While Michel’s own cancer experience offers motivation to ride, he notes that this disease “has touched far too many lives,” which is why he feels compelled to trek the 200 kilometres from Montreal to Quebec City. And while his last surgery took place only months ago, he is determined to cross that finish line.
His advice for anyone thinking of joining The Ride? “I strongly encourage new and returning Riders alike to join me in this mission so we can eradicate this disease once and for all.”
A PERSONAL PASSION, A PROFESSIONAL PURSUIT: SARAH JONES SHARES HER DEDICATION TO THE RIDE
“The Ride to Conquer Cancer is an amazing chance to make a difference.” ~ Sarah Jones
The Enbridge® Ride to Conquer Cancer® benefiting the Segal Cancer Centre at the Jewish General Hospital brings together men and women of all ages and backgrounds, each with a personal reason why they want to stop this disease.
But for many who make the 200-kilometre trek across Quebec, it is a labour of love that they share with friends, family members or even colleagues. In fact, Sarah Jones of Montreal’s Pharmascience has made The Ride a company-wide mission.
Pharmascience is no stranger to The Ride to Conquer Cancer. Since 2009, the company has both participated in this epic event and delivered epic results! Its team has collectively raised more than $320,000 since it first joined The Ride, and with Sarah as this year’s co-captain, it has its sights set even higher!
Team Pharmascience has a goal of raising $100,000. Sarah knows it’s a lofty aim but emphasizes, “This year I am all in.” Given that she began her relationship with The Ride as “a very novice cyclist,” Sarah is determined to not only break through her personal limitations but also go beyond team expectations.
To make this Ride the most successful yet, Sarah notes, “I am actively recruiting new Riders for our Pharmascience team, soliciting donations and putting in the miles to participate in this incredible event. I will be riding for those who have fought and won, those who stayed strong until the end and those who are still battling.”
Sarah’s enthusiasm to bring together her workmates for a worthy cause defines the spirit of all Riders who put in the time, sweat and tears to help those impacted by cancer. It is truly a disease that touches all lives, but with the collective efforts of young professionals like Sarah, we can draw closer to finally stopping this disease.
STARS CAN’T SHINE WITHOUT DARKNESS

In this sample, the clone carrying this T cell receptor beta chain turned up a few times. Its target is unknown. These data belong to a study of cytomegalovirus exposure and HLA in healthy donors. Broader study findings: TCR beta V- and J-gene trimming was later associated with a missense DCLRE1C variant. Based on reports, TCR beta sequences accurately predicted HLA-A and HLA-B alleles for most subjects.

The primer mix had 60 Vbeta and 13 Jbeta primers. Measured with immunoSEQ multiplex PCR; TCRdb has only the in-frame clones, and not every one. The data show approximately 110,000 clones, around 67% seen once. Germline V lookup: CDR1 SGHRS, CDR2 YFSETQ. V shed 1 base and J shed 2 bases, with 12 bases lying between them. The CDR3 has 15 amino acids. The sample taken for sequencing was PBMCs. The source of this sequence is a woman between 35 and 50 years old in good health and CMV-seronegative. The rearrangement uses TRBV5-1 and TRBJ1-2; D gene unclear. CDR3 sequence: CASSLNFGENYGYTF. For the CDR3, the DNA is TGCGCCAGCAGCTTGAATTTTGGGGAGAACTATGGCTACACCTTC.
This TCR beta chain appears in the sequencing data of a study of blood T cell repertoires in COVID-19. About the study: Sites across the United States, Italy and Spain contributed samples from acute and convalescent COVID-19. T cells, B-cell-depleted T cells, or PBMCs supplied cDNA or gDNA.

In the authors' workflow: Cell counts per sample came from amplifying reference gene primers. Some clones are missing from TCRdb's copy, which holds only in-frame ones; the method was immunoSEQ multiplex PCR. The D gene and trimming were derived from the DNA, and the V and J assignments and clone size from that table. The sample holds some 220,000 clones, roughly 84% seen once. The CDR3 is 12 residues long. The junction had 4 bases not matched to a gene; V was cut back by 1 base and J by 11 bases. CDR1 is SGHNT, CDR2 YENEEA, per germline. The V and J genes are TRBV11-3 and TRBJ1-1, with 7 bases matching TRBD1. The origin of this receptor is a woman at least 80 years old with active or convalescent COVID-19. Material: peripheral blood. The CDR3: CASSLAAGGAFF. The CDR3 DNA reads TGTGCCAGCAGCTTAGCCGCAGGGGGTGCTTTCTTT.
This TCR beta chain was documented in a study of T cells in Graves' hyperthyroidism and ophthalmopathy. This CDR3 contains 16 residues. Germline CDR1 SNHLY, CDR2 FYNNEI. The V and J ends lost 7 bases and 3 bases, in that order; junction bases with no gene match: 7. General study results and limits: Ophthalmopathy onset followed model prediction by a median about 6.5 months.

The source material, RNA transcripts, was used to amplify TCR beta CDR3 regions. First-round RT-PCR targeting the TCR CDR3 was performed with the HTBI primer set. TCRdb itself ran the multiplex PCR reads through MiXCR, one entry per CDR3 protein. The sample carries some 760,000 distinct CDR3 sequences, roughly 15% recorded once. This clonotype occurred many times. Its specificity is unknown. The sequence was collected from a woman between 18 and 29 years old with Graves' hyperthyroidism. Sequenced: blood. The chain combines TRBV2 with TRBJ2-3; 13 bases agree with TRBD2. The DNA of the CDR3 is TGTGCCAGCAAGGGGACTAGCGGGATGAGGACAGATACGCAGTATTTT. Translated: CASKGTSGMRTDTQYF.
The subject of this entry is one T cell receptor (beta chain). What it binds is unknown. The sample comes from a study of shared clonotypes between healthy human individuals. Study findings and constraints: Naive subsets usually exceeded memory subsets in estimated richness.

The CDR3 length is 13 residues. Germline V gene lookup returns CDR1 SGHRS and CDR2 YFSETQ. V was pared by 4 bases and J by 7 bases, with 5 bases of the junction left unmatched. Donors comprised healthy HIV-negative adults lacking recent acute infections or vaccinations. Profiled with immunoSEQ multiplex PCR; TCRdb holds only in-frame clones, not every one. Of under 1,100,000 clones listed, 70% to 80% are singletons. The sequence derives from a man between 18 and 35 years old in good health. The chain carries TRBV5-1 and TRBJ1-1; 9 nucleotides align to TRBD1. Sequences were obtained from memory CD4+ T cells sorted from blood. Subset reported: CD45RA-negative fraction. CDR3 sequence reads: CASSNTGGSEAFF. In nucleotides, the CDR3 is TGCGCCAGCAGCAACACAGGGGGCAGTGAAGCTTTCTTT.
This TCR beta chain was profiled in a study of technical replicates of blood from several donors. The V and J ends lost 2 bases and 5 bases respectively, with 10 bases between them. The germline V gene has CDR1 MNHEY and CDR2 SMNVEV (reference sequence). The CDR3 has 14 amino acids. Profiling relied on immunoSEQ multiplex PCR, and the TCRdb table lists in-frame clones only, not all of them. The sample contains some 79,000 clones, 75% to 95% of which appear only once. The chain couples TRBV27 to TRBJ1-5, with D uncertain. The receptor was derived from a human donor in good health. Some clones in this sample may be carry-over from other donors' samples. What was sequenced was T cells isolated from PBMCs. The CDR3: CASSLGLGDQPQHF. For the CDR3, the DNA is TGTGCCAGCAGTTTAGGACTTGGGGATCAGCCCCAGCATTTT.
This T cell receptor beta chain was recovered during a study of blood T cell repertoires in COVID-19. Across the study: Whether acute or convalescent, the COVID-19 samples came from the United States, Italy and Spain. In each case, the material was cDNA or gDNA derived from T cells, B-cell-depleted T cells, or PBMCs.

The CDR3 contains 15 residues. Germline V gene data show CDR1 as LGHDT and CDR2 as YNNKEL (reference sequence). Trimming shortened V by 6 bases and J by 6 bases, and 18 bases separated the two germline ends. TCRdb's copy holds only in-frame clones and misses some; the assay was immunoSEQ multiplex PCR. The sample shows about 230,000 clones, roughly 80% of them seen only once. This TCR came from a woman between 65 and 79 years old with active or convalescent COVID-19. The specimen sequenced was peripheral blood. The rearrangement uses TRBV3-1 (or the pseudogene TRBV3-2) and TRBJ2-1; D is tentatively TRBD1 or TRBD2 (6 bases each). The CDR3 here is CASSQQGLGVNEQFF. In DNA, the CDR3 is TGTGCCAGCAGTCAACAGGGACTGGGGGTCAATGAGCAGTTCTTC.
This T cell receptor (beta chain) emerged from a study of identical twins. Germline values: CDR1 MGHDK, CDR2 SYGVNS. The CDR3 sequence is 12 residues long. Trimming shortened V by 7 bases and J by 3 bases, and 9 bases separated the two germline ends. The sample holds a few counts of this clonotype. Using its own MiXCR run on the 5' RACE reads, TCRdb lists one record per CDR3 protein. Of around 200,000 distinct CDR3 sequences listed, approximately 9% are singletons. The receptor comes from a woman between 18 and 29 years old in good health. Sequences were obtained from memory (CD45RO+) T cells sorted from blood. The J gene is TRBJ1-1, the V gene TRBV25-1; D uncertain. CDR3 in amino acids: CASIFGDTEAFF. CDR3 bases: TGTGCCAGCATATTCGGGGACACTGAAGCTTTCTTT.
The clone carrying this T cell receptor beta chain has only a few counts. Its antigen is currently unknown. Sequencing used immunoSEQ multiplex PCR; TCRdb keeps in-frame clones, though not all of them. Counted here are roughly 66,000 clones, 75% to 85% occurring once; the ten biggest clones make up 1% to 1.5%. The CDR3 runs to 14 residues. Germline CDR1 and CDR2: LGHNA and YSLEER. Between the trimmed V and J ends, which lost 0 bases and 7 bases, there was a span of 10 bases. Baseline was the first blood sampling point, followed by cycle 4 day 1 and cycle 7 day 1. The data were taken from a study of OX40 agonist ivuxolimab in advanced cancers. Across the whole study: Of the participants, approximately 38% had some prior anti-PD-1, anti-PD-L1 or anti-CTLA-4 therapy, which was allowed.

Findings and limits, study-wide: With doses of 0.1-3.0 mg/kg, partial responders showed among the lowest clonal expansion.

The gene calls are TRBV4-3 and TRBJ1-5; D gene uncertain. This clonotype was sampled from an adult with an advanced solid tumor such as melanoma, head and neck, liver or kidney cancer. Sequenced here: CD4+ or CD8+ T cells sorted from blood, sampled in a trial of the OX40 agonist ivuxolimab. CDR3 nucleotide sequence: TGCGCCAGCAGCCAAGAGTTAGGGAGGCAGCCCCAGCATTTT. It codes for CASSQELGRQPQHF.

“I am celebrating my husband’s support and commitment.” ~ Terry Thompson
The loss of a loved one does not mean the loss of love.
Children can still love parents. Friends can still love friends. And partners can still love their significant others. In some instances, though, the loss of a loved one can give rise to the chance to love again.
Terry Thompson was already in the midst of a personal battle when told that she had thyroid cancer. She was her husband’s caretaker, a role that had considerable challenges and created significant stress.
Surgery and radiation therapy followed Terry’s diagnosis, and though she triumphed over her disease, she lost her husband. Of coping with these life-changing events, she notes, “During tough times, I tried to maintain a positive outlook on life. Adding some balance and routine to my life, I maintained a healthy lifestyle.”
As Terry tried to move forward with her new life, she ended up meeting Robert, a “fabulous and compassionate man” who would become both her husband and Ride companion. That’s right… Terry and Robert are past participants of The Enbridge® Ride to Conquer Cancer® benefiting the Segal Cancer Centre at the Jewish General Hospital and plan to ride once more!
As part of team Ultreïa, this couple is aiming to raise the vital funds that are so pivotal to the work done at the Segal Cancer Centre. Terry explains her commitment to The Ride: “I won my cancer battle and now I’m fighting for others.”
Terry also wants to acknowledge the integral role that her husband has played in the 200-kilometre trek they have made together. “Without Robert, I would have never been able to accomplish The Ride to Conquer Cancer. Our shared love of riding and our desire to support cancer research will drive us for years to come.”